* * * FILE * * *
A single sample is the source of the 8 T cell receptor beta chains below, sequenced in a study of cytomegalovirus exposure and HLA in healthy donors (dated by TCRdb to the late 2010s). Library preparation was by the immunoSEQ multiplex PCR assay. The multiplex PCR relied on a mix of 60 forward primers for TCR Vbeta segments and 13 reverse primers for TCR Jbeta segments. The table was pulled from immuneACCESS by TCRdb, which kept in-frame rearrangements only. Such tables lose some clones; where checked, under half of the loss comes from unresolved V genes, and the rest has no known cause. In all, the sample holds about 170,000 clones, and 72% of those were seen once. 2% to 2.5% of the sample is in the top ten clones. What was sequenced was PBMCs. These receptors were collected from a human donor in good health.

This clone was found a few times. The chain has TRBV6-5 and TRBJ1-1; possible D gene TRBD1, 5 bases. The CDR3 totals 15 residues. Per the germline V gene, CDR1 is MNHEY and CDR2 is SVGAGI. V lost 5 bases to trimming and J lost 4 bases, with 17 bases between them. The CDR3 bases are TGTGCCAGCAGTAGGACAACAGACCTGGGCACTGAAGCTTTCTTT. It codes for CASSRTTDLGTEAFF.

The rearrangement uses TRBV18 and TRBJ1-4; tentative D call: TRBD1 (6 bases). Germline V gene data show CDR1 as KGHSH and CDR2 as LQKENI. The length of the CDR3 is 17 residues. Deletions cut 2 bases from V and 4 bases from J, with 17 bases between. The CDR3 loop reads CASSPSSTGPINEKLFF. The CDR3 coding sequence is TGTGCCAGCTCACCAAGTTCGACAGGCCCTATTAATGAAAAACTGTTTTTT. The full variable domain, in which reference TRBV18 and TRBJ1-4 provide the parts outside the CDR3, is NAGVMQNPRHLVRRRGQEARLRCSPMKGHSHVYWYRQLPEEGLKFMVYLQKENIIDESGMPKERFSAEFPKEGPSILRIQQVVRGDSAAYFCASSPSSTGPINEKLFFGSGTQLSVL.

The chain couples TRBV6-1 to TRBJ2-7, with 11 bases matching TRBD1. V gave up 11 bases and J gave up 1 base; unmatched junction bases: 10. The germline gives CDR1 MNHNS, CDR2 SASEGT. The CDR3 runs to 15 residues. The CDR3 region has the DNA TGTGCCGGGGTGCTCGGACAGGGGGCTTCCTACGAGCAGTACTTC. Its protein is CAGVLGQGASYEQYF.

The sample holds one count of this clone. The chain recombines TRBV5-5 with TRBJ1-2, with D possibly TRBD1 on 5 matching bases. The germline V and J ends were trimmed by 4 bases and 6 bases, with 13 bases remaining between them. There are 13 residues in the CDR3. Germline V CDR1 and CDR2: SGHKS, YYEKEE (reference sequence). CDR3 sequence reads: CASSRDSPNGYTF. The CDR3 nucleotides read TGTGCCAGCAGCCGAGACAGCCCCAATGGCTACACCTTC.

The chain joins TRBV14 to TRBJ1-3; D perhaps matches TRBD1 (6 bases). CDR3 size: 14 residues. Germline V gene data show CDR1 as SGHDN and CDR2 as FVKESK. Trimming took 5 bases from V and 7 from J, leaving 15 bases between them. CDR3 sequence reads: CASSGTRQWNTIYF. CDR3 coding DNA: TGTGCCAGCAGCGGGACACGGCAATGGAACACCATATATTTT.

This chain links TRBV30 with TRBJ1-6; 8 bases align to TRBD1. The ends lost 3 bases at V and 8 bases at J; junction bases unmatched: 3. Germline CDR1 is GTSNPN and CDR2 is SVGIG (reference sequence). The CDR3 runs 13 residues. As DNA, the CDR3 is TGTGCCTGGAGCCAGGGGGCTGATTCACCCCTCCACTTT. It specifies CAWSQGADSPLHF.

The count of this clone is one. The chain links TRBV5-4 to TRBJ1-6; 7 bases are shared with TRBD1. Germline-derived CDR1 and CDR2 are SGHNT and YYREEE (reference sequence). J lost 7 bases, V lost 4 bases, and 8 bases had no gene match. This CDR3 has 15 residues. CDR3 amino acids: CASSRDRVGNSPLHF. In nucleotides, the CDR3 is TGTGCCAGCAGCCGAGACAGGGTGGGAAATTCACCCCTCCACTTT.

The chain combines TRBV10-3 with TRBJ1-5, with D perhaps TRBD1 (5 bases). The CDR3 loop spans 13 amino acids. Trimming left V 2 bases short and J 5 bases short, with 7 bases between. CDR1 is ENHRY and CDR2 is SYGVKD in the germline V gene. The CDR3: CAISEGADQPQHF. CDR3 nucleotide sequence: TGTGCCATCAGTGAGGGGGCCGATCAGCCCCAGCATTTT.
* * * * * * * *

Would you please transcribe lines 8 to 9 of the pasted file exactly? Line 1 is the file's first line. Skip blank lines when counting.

The count of this clone is one. The chain links TRBV5-4 to TRBJ1-6; 7 bases are shared with TRBD1. Germline-derived CDR1 and CDR2 are SGHNT and YYREEE (reference sequence). J lost 7 bases, V lost 4 bases, and 8 bases had no gene match. This CDR3 has 15 residues. CDR3 amino acids: CASSRDRVGNSPLHF. In nucleotides, the CDR3 is TGTGCCAGCAGCCGAGACAGGGTGGGAAATTCACCCCTCCACTTT.

The chain combines TRBV10-3 with TRBJ1-5, with D perhaps TRBD1 (5 bases). The CDR3 loop spans 13 amino acids. Trimming left V 2 bases short and J 5 bases short, with 7 bases between. CDR1 is ENHRY and CDR2 is SYGVKD in the germline V gene. The CDR3: CAISEGADQPQHF. CDR3 nucleotide sequence: TGTGCCATCAGTGAGGGGGCCGATCAGCCCCAGCATTTT.